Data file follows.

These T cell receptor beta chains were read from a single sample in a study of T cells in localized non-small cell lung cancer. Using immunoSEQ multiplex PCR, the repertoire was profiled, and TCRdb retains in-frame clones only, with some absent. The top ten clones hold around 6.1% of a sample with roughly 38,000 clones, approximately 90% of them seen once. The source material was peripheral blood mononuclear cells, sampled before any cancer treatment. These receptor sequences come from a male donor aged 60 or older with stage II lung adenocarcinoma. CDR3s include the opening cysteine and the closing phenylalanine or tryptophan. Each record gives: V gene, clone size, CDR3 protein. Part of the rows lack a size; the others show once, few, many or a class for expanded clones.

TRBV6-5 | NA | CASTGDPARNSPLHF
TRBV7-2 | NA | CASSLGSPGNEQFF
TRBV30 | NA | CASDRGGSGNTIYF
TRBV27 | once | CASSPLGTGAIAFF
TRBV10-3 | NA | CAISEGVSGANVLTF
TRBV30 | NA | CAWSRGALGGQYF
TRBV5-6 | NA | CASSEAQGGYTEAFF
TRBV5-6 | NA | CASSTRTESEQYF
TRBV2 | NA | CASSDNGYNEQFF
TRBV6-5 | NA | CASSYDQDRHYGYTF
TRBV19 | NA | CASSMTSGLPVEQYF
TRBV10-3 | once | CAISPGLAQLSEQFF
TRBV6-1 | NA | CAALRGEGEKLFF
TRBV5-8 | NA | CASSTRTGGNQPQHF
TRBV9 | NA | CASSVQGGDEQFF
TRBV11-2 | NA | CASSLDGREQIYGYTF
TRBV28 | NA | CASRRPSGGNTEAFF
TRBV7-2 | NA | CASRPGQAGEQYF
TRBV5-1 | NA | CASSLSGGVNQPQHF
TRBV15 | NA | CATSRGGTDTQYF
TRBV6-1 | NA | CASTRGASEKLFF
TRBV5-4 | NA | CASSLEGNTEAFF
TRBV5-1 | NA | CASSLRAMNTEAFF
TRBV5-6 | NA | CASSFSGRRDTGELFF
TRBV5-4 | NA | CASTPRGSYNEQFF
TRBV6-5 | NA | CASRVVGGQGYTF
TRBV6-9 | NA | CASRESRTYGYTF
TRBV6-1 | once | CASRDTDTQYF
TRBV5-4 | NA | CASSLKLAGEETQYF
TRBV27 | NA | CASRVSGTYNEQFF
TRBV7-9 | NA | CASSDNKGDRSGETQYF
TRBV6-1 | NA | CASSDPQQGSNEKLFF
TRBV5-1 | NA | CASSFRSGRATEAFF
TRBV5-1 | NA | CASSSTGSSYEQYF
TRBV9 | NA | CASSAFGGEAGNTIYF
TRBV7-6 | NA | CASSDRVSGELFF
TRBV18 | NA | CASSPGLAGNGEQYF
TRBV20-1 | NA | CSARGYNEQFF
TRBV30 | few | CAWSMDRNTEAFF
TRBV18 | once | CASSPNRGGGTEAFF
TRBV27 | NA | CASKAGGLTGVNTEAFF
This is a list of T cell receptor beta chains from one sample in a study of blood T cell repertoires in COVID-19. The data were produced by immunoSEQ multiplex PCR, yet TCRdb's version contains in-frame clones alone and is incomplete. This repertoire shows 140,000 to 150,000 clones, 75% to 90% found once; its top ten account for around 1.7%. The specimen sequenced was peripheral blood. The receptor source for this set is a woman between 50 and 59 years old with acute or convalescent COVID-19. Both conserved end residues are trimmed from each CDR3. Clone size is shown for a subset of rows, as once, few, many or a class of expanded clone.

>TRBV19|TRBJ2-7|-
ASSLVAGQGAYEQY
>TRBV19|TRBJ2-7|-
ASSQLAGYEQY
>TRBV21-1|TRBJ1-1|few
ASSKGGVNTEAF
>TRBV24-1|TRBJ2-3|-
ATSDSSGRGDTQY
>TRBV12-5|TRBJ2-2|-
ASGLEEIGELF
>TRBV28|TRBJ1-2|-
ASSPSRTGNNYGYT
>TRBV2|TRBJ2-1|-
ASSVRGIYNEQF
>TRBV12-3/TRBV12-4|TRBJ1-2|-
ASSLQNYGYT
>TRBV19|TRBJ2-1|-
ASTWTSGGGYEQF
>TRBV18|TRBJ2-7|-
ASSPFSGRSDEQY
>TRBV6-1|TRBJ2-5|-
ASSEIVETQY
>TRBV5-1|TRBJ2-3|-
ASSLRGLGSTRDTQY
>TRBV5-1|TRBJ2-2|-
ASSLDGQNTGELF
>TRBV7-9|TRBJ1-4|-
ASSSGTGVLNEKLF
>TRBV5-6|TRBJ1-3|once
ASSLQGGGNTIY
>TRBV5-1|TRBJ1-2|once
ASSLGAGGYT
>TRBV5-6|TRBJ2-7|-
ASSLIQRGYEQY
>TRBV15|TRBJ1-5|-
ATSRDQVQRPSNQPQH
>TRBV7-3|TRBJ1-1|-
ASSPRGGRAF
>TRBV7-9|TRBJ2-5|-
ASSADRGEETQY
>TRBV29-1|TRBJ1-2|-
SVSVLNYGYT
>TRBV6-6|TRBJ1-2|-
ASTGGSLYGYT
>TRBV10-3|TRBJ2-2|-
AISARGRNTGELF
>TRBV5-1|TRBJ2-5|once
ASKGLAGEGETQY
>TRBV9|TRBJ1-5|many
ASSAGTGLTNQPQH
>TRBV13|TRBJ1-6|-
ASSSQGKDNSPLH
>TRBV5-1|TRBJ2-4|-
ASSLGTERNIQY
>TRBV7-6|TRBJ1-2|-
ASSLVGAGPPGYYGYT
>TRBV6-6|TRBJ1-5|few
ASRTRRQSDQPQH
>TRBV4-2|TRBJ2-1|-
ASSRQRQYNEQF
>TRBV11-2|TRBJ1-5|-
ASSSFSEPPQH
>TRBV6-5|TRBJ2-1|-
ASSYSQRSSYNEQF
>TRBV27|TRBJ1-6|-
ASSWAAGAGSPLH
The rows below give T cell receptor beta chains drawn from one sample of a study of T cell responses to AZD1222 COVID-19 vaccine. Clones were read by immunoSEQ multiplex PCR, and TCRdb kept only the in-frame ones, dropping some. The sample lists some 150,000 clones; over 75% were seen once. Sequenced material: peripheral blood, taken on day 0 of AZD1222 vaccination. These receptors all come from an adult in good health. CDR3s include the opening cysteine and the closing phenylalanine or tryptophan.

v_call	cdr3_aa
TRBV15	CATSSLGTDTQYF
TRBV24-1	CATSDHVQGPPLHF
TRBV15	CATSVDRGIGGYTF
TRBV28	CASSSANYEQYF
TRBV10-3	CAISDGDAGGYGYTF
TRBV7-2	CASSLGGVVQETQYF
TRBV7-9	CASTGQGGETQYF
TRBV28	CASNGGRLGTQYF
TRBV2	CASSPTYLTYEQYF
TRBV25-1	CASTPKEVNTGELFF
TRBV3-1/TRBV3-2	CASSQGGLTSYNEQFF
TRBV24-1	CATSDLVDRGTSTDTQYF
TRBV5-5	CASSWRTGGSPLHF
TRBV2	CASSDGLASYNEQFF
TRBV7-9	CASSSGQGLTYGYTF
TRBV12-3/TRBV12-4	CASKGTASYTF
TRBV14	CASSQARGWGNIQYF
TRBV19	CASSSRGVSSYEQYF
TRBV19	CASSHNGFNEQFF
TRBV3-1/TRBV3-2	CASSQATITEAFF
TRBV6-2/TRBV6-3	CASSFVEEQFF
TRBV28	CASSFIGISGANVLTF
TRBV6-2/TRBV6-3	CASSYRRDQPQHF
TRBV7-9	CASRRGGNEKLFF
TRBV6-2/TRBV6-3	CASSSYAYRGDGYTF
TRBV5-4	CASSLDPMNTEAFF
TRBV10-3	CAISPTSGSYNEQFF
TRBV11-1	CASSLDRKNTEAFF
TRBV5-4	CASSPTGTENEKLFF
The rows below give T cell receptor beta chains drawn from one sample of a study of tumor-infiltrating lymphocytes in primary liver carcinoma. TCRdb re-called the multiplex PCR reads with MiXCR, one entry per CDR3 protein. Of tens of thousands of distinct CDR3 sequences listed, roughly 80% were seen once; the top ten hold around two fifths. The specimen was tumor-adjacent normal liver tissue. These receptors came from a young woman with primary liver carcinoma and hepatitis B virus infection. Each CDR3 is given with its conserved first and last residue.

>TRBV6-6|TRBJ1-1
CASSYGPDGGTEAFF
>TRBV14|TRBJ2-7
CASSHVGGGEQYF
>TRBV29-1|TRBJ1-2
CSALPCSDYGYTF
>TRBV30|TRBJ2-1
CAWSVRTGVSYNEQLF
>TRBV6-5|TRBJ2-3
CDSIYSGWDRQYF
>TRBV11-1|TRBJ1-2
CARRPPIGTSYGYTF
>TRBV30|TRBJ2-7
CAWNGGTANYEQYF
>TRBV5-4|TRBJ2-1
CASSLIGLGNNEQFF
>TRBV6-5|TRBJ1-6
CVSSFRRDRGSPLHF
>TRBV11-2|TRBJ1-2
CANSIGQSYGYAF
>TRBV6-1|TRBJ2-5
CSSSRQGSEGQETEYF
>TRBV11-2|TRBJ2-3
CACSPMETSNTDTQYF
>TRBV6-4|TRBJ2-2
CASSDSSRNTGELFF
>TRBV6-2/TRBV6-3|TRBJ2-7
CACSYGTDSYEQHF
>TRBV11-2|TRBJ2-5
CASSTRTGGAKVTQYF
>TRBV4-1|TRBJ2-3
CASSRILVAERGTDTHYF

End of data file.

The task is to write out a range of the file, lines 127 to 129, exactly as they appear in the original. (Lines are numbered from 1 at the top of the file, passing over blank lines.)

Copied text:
TRBV12-3/TRBV12-4	CASKGTASYTF
TRBV14	CASSQARGWGNIQYF
TRBV19	CASSSRGVSSYEQYF